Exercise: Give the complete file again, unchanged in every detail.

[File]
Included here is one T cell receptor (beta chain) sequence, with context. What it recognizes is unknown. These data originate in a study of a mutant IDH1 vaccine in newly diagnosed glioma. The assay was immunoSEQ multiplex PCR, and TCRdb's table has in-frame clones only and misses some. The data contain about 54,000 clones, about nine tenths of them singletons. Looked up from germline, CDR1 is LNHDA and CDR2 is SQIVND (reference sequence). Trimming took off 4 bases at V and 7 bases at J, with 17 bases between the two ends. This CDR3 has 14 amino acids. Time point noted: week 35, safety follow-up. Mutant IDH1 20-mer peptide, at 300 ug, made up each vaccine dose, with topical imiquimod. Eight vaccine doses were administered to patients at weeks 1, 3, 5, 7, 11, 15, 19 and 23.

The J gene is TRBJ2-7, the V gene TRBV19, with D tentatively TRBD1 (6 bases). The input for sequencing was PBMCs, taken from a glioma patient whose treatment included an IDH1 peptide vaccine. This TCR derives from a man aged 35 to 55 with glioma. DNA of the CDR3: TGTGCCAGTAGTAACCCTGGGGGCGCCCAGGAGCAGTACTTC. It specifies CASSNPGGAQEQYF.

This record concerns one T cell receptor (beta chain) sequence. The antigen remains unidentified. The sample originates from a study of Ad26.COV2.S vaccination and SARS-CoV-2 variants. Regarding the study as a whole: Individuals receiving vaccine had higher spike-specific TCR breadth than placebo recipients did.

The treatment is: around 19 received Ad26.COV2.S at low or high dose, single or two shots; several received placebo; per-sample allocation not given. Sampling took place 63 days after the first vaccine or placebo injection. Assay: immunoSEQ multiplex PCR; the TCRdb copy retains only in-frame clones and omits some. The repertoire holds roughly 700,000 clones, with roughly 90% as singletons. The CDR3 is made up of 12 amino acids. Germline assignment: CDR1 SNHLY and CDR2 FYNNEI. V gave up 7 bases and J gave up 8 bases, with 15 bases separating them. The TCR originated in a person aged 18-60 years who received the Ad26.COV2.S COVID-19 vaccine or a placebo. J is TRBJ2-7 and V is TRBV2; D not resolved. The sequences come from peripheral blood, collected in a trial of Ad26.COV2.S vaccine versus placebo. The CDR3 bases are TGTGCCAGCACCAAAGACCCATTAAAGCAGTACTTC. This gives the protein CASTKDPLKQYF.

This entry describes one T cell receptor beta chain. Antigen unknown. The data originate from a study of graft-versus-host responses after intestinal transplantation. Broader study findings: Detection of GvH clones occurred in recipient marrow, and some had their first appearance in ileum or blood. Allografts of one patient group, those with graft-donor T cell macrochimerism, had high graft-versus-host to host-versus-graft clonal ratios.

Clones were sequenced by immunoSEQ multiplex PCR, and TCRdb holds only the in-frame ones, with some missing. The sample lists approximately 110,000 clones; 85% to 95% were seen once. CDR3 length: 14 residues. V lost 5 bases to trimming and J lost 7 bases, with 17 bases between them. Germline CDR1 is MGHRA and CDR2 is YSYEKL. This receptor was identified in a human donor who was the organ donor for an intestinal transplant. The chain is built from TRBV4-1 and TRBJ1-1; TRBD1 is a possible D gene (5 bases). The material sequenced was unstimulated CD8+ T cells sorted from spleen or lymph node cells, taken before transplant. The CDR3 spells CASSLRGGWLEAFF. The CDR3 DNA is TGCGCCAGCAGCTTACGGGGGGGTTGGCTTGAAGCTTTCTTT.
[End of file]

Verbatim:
Included here is one T cell receptor (beta chain) sequence, with context. What it recognizes is unknown. These data originate in a study of a mutant IDH1 vaccine in newly diagnosed glioma. The assay was immunoSEQ multiplex PCR, and TCRdb's table has in-frame clones only and misses some. The data contain about 54,000 clones, about nine tenths of them singletons. Looked up from germline, CDR1 is LNHDA and CDR2 is SQIVND (reference sequence). Trimming took off 4 bases at V and 7 bases at J, with 17 bases between the two ends. This CDR3 has 14 amino acids. Time point noted: week 35, safety follow-up. Mutant IDH1 20-mer peptide, at 300 ug, made up each vaccine dose, with topical imiquimod. Eight vaccine doses were administered to patients at weeks 1, 3, 5, 7, 11, 15, 19 and 23.

The J gene is TRBJ2-7, the V gene TRBV19, with D tentatively TRBD1 (6 bases). The input for sequencing was PBMCs, taken from a glioma patient whose treatment included an IDH1 peptide vaccine. This TCR derives from a man aged 35 to 55 with glioma. DNA of the CDR3: TGTGCCAGTAGTAACCCTGGGGGCGCCCAGGAGCAGTACTTC. It specifies CASSNPGGAQEQYF.

This record concerns one T cell receptor (beta chain) sequence. The antigen remains unidentified. The sample originates from a study of Ad26.COV2.S vaccination and SARS-CoV-2 variants. Regarding the study as a whole: Individuals receiving vaccine had higher spike-specific TCR breadth than placebo recipients did.

The treatment is: around 19 received Ad26.COV2.S at low or high dose, single or two shots; several received placebo; per-sample allocation not given. Sampling took place 63 days after the first vaccine or placebo injection. Assay: immunoSEQ multiplex PCR; the TCRdb copy retains only in-frame clones and omits some. The repertoire holds roughly 700,000 clones, with roughly 90% as singletons. The CDR3 is made up of 12 amino acids. Germline assignment: CDR1 SNHLY and CDR2 FYNNEI. V gave up 7 bases and J gave up 8 bases, with 15 bases separating them. The TCR originated in a person aged 18-60 years who received the Ad26.COV2.S COVID-19 vaccine or a placebo. J is TRBJ2-7 and V is TRBV2; D not resolved. The sequences come from peripheral blood, collected in a trial of Ad26.COV2.S vaccine versus placebo. The CDR3 bases are TGTGCCAGCACCAAAGACCCATTAAAGCAGTACTTC. This gives the protein CASTKDPLKQYF.

This entry describes one T cell receptor beta chain. Antigen unknown. The data originate from a study of graft-versus-host responses after intestinal transplantation. Broader study findings: Detection of GvH clones occurred in recipient marrow, and some had their first appearance in ileum or blood. Allografts of one patient group, those with graft-donor T cell macrochimerism, had high graft-versus-host to host-versus-graft clonal ratios.

Clones were sequenced by immunoSEQ multiplex PCR, and TCRdb holds only the in-frame ones, with some missing. The sample lists approximately 110,000 clones; 85% to 95% were seen once. CDR3 length: 14 residues. V lost 5 bases to trimming and J lost 7 bases, with 17 bases between them. Germline CDR1 is MGHRA and CDR2 is YSYEKL. This receptor was identified in a human donor who was the organ donor for an intestinal transplant. The chain is built from TRBV4-1 and TRBJ1-1; TRBD1 is a possible D gene (5 bases). The material sequenced was unstimulated CD8+ T cells sorted from spleen or lymph node cells, taken before transplant. The CDR3 spells CASSLRGGWLEAFF. The CDR3 DNA is TGCGCCAGCAGCTTACGGGGGGGTTGGCTTGAAGCTTTCTTT.